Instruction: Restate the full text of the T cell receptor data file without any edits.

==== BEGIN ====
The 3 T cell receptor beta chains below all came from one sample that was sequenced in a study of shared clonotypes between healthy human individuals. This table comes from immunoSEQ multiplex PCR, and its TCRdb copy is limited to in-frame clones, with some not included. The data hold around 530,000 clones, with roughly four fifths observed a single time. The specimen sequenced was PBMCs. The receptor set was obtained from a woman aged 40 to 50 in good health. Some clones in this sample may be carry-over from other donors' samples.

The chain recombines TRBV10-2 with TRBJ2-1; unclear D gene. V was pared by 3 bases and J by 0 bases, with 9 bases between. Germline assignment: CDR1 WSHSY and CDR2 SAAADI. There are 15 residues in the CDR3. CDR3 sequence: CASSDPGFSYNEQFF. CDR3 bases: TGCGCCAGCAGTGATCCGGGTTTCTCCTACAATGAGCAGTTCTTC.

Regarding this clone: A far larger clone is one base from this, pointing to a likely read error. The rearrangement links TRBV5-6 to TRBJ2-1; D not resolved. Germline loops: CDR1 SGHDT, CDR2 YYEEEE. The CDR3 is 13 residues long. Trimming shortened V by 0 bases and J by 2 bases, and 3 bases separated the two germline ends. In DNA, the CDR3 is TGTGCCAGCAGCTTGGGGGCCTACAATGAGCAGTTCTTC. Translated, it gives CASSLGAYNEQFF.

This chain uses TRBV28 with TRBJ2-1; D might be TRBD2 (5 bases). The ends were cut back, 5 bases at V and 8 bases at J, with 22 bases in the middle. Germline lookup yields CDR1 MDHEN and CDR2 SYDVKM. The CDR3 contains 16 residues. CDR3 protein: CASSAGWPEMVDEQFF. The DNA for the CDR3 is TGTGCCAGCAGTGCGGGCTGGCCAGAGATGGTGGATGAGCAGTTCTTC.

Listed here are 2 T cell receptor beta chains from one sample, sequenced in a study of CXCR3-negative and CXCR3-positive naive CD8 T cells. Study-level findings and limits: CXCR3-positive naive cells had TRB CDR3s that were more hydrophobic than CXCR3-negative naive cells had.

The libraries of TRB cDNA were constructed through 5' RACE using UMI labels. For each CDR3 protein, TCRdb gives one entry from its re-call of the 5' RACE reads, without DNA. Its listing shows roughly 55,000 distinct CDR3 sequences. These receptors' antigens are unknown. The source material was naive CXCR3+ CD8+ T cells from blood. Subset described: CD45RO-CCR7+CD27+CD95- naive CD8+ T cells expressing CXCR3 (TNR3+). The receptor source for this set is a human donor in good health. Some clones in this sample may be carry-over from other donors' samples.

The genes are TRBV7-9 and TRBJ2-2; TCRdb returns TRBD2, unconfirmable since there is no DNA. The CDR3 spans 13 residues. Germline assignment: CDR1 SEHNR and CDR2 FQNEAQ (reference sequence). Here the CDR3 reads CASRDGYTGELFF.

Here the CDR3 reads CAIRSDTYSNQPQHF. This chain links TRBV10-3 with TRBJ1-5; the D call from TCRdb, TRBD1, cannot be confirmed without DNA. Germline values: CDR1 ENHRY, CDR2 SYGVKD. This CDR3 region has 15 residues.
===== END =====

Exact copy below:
The 3 T cell receptor beta chains below all came from one sample that was sequenced in a study of shared clonotypes between healthy human individuals. This table comes from immunoSEQ multiplex PCR, and its TCRdb copy is limited to in-frame clones, with some not included. The data hold around 530,000 clones, with roughly four fifths observed a single time. The specimen sequenced was PBMCs. The receptor set was obtained from a woman aged 40 to 50 in good health. Some clones in this sample may be carry-over from other donors' samples.

The chain recombines TRBV10-2 with TRBJ2-1; unclear D gene. V was pared by 3 bases and J by 0 bases, with 9 bases between. Germline assignment: CDR1 WSHSY and CDR2 SAAADI. There are 15 residues in the CDR3. CDR3 sequence: CASSDPGFSYNEQFF. CDR3 bases: TGCGCCAGCAGTGATCCGGGTTTCTCCTACAATGAGCAGTTCTTC.

Regarding this clone: A far larger clone is one base from this, pointing to a likely read error. The rearrangement links TRBV5-6 to TRBJ2-1; D not resolved. Germline loops: CDR1 SGHDT, CDR2 YYEEEE. The CDR3 is 13 residues long. Trimming shortened V by 0 bases and J by 2 bases, and 3 bases separated the two germline ends. In DNA, the CDR3 is TGTGCCAGCAGCTTGGGGGCCTACAATGAGCAGTTCTTC. Translated, it gives CASSLGAYNEQFF.

This chain uses TRBV28 with TRBJ2-1; D might be TRBD2 (5 bases). The ends were cut back, 5 bases at V and 8 bases at J, with 22 bases in the middle. Germline lookup yields CDR1 MDHEN and CDR2 SYDVKM. The CDR3 contains 16 residues. CDR3 protein: CASSAGWPEMVDEQFF. The DNA for the CDR3 is TGTGCCAGCAGTGCGGGCTGGCCAGAGATGGTGGATGAGCAGTTCTTC.

Listed here are 2 T cell receptor beta chains from one sample, sequenced in a study of CXCR3-negative and CXCR3-positive naive CD8 T cells. Study-level findings and limits: CXCR3-positive naive cells had TRB CDR3s that were more hydrophobic than CXCR3-negative naive cells had.

The libraries of TRB cDNA were constructed through 5' RACE using UMI labels. For each CDR3 protein, TCRdb gives one entry from its re-call of the 5' RACE reads, without DNA. Its listing shows roughly 55,000 distinct CDR3 sequences. These receptors' antigens are unknown. The source material was naive CXCR3+ CD8+ T cells from blood. Subset described: CD45RO-CCR7+CD27+CD95- naive CD8+ T cells expressing CXCR3 (TNR3+). The receptor source for this set is a human donor in good health. Some clones in this sample may be carry-over from other donors' samples.

The genes are TRBV7-9 and TRBJ2-2; TCRdb returns TRBD2, unconfirmable since there is no DNA. The CDR3 spans 13 residues. Germline assignment: CDR1 SEHNR and CDR2 FQNEAQ (reference sequence). Here the CDR3 reads CASRDGYTGELFF.

Here the CDR3 reads CAIRSDTYSNQPQHF. This chain links TRBV10-3 with TRBJ1-5; the D call from TCRdb, TRBD1, cannot be confirmed without DNA. Germline values: CDR1 ENHRY, CDR2 SYGVKD. This CDR3 region has 15 residues.